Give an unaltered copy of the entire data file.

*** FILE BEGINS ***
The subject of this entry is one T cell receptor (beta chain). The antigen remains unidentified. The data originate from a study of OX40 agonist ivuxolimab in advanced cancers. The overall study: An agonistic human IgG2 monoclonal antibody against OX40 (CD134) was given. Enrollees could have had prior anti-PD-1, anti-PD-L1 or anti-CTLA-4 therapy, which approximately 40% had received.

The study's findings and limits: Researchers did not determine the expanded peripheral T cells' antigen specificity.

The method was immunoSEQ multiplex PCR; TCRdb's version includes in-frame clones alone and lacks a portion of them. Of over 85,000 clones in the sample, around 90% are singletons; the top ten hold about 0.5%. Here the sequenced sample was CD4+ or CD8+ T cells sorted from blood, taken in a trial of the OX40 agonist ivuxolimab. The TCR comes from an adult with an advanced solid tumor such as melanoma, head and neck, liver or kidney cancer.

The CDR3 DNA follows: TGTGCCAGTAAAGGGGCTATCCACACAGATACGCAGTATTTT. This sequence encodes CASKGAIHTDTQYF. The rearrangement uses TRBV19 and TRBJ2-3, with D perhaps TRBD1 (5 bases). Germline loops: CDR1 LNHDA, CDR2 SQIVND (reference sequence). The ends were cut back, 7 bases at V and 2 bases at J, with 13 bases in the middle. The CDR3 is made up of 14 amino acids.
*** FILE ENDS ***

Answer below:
The subject of this entry is one T cell receptor (beta chain). The antigen remains unidentified. The data originate from a study of OX40 agonist ivuxolimab in advanced cancers. The overall study: An agonistic human IgG2 monoclonal antibody against OX40 (CD134) was given. Enrollees could have had prior anti-PD-1, anti-PD-L1 or anti-CTLA-4 therapy, which approximately 40% had received.

The study's findings and limits: Researchers did not determine the expanded peripheral T cells' antigen specificity.

The method was immunoSEQ multiplex PCR; TCRdb's version includes in-frame clones alone and lacks a portion of them. Of over 85,000 clones in the sample, around 90% are singletons; the top ten hold about 0.5%. Here the sequenced sample was CD4+ or CD8+ T cells sorted from blood, taken in a trial of the OX40 agonist ivuxolimab. The TCR comes from an adult with an advanced solid tumor such as melanoma, head and neck, liver or kidney cancer.

The CDR3 DNA follows: TGTGCCAGTAAAGGGGCTATCCACACAGATACGCAGTATTTT. This sequence encodes CASKGAIHTDTQYF. The rearrangement uses TRBV19 and TRBJ2-3, with D perhaps TRBD1 (5 bases). Germline loops: CDR1 LNHDA, CDR2 SQIVND (reference sequence). The ends were cut back, 7 bases at V and 2 bases at J, with 13 bases in the middle. The CDR3 is made up of 14 amino acids.